What do Blackwater’s founder, Koch Industries, and Mitt Romney have in common? They’ve all been represented by Northern Virginia’s newest congresswoman.
Republican Barbara Comstock cruised to victory on Tuesday, easing past Fairfax County supervisor John Foust in a suburban DC district. Comstock will replace retiring GOP Rep. Frank Wolf, for whom she once worked as an aide. You’ll be hearing a lot more from her.
Electing Comstock—a veteran of two Romney campaigns, the Bush White House, and the Clinton wars—was personal for establishment Republicans. As I reported in an April profile, she got her start as an investigator on the House Oversight and Government Affairs Committee in the 1990s, carving out a reputation as one of the Clintons’ most obsessive critics. She parlayed her work as opposition-research guru for George W. Bush’s first campaign into a job as a spokeswoman for Attorney General John Ashcroft. She then moved into crisis PR, where she repped clients such as Blackwater founder Erik Prince and disgraced Cheney aide Scooter Libby. From there, she moved on to lobbying, on behalf of companies like Koch Industries and the private prison giant GEO Group. If liberals were upset about it in the 2000s, chances are Barbara Comstock was involved somehow.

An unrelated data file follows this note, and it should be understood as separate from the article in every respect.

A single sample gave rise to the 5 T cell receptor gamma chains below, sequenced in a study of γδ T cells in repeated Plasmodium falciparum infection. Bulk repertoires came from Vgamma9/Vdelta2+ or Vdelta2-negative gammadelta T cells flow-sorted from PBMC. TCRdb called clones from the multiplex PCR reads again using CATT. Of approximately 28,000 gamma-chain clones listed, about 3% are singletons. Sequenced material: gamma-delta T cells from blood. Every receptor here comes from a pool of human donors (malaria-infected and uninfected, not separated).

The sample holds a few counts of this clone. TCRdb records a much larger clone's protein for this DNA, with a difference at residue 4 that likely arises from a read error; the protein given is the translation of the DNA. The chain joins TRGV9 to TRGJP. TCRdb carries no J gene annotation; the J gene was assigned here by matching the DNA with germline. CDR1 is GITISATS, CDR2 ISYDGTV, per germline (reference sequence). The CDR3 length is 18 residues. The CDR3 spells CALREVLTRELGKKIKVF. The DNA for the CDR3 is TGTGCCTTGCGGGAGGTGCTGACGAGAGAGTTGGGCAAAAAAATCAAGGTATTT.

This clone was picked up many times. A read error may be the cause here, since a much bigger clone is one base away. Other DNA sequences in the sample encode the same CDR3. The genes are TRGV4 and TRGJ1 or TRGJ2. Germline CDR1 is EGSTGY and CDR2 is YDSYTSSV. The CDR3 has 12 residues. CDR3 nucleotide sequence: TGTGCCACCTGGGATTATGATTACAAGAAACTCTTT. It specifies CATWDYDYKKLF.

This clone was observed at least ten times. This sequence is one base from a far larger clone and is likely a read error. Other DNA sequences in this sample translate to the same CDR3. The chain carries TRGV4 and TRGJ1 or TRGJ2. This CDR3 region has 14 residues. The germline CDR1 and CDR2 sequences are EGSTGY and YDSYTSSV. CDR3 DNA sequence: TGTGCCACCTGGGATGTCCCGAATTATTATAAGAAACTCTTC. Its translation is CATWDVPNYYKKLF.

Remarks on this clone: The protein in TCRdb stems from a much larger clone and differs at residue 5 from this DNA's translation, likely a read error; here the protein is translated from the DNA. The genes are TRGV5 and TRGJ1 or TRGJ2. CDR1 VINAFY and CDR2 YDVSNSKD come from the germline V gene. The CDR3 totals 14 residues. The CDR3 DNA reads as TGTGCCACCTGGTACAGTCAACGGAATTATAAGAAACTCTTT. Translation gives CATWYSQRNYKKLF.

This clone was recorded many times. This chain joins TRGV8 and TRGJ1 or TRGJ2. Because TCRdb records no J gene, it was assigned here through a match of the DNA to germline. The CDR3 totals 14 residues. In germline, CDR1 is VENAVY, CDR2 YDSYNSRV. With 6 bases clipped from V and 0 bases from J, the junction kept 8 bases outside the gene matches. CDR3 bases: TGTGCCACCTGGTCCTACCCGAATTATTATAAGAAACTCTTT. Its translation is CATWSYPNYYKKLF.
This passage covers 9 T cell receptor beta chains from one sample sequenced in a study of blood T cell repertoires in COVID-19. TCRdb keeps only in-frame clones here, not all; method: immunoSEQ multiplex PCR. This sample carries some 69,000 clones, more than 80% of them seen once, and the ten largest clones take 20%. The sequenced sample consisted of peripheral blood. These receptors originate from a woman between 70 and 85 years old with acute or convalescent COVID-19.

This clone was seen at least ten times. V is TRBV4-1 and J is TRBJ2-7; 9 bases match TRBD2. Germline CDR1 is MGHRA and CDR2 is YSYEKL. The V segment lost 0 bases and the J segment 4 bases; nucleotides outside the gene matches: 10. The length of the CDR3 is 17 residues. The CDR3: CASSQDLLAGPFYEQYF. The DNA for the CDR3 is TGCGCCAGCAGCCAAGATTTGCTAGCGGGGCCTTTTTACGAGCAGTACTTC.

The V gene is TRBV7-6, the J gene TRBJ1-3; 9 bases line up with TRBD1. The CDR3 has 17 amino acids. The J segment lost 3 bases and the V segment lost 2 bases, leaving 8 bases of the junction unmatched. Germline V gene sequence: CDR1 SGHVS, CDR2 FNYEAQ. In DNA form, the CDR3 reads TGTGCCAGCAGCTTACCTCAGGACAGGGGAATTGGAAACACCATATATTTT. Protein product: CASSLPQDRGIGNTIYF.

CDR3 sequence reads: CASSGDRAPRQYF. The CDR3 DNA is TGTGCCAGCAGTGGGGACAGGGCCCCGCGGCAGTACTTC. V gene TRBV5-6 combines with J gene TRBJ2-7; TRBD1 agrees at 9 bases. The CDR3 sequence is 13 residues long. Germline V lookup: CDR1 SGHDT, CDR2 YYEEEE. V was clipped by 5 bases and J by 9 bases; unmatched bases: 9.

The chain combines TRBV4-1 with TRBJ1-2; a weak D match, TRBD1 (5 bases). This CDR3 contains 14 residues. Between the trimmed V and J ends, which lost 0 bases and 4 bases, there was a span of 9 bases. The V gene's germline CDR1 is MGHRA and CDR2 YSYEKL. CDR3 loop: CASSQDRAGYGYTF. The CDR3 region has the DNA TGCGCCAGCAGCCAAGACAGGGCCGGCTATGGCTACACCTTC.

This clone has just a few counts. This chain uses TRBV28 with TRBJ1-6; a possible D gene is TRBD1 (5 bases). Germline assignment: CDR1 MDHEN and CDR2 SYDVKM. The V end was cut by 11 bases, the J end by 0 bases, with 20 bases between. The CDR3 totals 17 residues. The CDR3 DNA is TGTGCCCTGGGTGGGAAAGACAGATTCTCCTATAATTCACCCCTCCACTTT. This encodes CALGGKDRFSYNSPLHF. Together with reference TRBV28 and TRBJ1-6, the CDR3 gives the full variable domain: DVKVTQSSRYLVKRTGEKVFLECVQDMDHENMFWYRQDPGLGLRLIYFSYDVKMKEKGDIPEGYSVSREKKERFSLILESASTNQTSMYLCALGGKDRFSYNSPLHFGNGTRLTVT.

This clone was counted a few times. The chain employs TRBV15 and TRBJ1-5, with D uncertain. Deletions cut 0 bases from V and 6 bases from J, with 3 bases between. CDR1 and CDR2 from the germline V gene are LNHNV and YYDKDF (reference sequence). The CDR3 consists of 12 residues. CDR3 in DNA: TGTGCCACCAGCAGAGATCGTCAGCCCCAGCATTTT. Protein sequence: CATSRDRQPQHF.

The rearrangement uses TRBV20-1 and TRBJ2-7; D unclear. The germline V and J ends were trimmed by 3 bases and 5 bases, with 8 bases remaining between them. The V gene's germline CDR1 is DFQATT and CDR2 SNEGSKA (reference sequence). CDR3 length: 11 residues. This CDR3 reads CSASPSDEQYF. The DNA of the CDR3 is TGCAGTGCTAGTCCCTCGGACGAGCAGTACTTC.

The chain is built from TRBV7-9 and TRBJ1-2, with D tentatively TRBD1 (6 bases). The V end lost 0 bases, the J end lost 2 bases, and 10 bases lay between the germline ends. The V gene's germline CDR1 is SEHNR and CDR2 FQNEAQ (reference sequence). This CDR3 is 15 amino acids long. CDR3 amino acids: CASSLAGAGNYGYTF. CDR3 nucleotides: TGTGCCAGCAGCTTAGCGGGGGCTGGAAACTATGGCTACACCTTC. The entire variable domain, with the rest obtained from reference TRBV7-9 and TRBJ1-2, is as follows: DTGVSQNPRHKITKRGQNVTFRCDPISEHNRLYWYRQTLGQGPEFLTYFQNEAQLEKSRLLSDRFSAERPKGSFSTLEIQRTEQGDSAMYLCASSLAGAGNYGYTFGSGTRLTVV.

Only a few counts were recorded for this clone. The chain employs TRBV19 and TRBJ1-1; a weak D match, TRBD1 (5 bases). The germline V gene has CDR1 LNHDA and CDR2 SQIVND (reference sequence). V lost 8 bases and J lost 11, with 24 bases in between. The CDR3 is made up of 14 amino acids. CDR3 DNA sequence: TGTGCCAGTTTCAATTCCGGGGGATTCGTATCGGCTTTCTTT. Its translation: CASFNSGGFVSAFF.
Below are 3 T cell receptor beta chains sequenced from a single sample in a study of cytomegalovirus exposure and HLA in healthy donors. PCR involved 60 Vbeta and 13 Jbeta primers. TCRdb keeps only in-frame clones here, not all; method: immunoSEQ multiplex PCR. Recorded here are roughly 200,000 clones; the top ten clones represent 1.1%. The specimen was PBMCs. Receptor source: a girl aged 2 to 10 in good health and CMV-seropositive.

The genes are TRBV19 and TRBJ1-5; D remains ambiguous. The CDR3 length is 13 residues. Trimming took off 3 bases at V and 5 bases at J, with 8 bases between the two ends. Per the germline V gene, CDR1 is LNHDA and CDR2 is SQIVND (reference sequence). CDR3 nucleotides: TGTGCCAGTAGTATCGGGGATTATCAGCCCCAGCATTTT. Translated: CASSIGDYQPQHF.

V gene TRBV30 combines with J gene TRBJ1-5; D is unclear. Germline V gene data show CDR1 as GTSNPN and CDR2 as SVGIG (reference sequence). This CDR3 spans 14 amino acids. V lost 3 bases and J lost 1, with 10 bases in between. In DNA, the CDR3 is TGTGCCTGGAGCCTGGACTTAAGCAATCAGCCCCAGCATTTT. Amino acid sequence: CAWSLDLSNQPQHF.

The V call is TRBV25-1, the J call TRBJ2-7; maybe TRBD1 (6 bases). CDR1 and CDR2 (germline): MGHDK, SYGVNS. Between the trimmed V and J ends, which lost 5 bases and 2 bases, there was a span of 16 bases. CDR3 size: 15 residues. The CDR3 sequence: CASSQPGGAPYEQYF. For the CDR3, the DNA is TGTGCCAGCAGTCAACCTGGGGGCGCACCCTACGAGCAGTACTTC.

Although the 10th district leans red, Democratic groups poured more than $1.2 million into the race in the hopes of expanding on their gains in an increasingly blue state. Dismissing Comstock’s work in DC, Foust said of his opponent, “I don’t even think she’s had a real job.” In response, Republicans flooded the airwaves with ads like this one, slamming Foust as a hurtful misogynist:
The ad doesn’t quite get it right—Foust was attacking all women in the same way that Republicans who insist President Barack Obama never held a real job are attacking all men.
But the sexism narrative obscured a larger trend that Comstock’s victory helps solidify—the Beltwayification of Northern Virginia. Consider that Virginia’s new Democratic governor was a Democratic National Committee chair and fundraising guru; Virginia’s junior senator, Tim Kaine, was a DNC chair*; Virginia’s GOP Senate nominee, Ed Gillespie, was a former Republican National Committee chair and high-powered lobbyist from the DC suburbs; George Allen, Virginia’s GOP Senate nominee in 2012, was a lobbyist from the DC suburbs. Foust’s mistake wasn’t misogyny; it was forgetting that lobbyists are people too—especially in McLean, Virginia.
*Correction: This story originally stated that Kaine is from the DC suburbs; he is from Richmond.